Tenancy Agreements: Getting the Terms Right
According to the Office of National Statistics, 4.5 million people in the UK are living in private rental accommodation. With so many of us signing up to tenancy agreements, it’s important to know what should be included in a contract between you and your landlord. Sign up to a poor arrangement and you could be looking at an expensive and stressful tenancy dispute somewhere down the line. So, what are some of the key elements that should be detailed in your tenancy agreement?
Tenancy agreement must-haves
A written tenancy agreement is always advisable. While the contract can be agreed orally, it’s never a good idea to rely on anything that’s not set out in writing, even if you’re renting from friends or family. The agreement essentially sets out your rights and responsibilities as a tenant as well as those of your landlord. Some of the most important terms to include are:
- Property and people: the document should have the full address of the property (and that of the landlord) and detail the use of any associated outbuildings or parking facilities that may fall under the agreement. As well as recording the names of the landlord/s and tenant/s and establishing access rights, it should also state whether lodgers or subletting of the property are allowed.
- The tenancy’s start date and duration: most tenancies are assured shorthold tenancies (AST) and are fixed for 6-12 months, often reverting to periodic tenancies (month to month, for example) after the initial term. It’s important to record the start date of any tenancy so you know where you are should either party want to terminate the agreement.
- Rent: the amount, frequency and payment method should be set out, along with details of when any rental increases may occur.
- Other payments: most rental agreements do not include things like the electricity bill, Council Tax and water bills, for example. The tenant’s responsibilities for any separate bills related to the property should be detailed in the terms of the contract.
- Deposit information: this should include the deposit amount and where the money will be held. Landlords are now required to use a government approved deposit scheme for your protection. Your terms should also state under what circumstances the landlord would be entitled to withhold any or all of your deposit. (As an addendum to the main tenancy agreement, it’s a good idea to attach a detailed inventory of any fixtures, fittings or furniture the landlord is providing as part of the tenancy. As well as recording what is there, it’s useful to detail the state of repair in case of deposit disputes when you move out.)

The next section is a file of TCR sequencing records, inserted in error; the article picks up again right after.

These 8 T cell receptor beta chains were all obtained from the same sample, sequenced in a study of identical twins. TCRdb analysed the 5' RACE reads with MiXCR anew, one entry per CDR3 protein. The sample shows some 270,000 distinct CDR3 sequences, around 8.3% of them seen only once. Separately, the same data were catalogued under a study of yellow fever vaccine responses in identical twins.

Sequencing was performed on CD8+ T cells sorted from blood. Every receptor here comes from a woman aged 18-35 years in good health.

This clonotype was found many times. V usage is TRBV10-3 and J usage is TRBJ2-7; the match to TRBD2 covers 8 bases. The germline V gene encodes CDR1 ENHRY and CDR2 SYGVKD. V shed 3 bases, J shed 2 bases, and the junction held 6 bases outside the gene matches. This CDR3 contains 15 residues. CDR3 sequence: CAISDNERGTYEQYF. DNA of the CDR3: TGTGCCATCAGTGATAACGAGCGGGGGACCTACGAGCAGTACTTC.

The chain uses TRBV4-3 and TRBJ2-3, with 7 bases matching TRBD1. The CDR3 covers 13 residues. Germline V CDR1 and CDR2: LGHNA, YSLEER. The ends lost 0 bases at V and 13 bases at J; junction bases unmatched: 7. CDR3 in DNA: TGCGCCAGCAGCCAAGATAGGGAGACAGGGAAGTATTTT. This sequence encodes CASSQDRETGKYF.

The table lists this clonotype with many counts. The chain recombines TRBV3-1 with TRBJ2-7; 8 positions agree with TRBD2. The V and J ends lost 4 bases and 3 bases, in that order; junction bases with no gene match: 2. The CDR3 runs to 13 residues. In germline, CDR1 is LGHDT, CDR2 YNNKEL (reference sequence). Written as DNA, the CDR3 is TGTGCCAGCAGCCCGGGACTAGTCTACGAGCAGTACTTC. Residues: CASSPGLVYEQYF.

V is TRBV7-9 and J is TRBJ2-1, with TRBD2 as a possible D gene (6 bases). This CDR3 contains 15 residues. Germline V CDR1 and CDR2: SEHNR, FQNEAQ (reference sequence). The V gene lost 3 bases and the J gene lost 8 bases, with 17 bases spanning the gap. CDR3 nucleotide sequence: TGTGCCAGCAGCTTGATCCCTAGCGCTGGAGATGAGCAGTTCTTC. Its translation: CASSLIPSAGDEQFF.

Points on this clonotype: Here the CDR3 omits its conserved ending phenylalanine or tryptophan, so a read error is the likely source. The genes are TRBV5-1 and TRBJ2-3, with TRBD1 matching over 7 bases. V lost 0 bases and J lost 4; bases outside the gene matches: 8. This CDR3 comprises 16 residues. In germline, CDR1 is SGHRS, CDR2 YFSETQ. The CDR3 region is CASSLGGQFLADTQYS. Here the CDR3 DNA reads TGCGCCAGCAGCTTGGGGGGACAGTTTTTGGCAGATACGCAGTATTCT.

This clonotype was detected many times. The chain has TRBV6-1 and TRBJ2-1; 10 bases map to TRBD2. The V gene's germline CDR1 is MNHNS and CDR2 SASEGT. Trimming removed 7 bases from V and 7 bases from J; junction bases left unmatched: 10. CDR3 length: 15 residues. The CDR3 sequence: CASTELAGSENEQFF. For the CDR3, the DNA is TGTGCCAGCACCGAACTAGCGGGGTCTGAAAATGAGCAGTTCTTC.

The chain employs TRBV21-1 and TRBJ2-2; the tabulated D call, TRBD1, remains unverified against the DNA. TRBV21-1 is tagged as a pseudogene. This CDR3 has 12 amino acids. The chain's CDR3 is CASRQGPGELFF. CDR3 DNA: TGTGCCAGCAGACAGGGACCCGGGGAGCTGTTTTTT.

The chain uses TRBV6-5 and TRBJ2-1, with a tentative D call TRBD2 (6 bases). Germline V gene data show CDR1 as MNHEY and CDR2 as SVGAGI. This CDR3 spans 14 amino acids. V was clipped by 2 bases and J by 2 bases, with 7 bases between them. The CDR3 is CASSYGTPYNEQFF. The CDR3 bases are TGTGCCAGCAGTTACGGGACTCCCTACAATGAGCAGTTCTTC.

- Additional services, rights, responsibilities and restrictions: while all parties have rights and responsibilities under the law, it’s useful to detail any other information that might be pertinent to your individual agreement. That might include anything from your landlord agreeing to take responsibility for cleaning communal areas to you mowing the lawn every month. Anything above and beyond the statutory rights and responsibilities should be recorded so that all parties have clarity.
- Notice period: should either party want to terminate the tenancy, there should be a clear notice period and process in place.
- Insurance: this gives details of the landlord’s building insurance and if there are any activities the tenant should be aware of/refrain from that might invalidate this.
- Any repairs to be done: if there are repairs that need to be done before you move in and the landlords agrees to this, make it part of the contract. Landlords are required to do certain maintenance under the law, but further repairs and maintenance responsibilities can be included in addition to the statutory obligations if you’re all in agreement.
Ensuring your tenancy agreement is fair and legal
While you’re free to mutually agree upon any terms to be included in your rental contract, those terms must not conflict with either party’s statutory rights or leave anyone at a disadvantage. Any term that gives either party less than their rights under the law would be deemed unfair and is therefore not enforceable. This includes anything that could be classified as housing discrimination under the Equality Act 2010.
Penalty and forfeiture terms can often be unfair and void, so pay careful attention to any such clauses you find in a tenancy agreement. If have misgivings about any part of your contract, it’s a good idea to have a solicitor take a look before you sign on the dotted line. Taking on a tenancy is a huge commitment that needs to be handled with care.
If you’re a tenant who’d like more information on your tenancy agreement or a landlord who wants to make sure your tenancy terms fully comply with legislation, our experienced property lawyers are here to help. Just get in touch with your nearest Rowberry Morris office for more details.
The contents of this article are intended for general information purposes only and shall not be deemed to be or constitute legal advice. We cannot accept responsibility for any loss as a result of acts or omissions taken in respect of this article.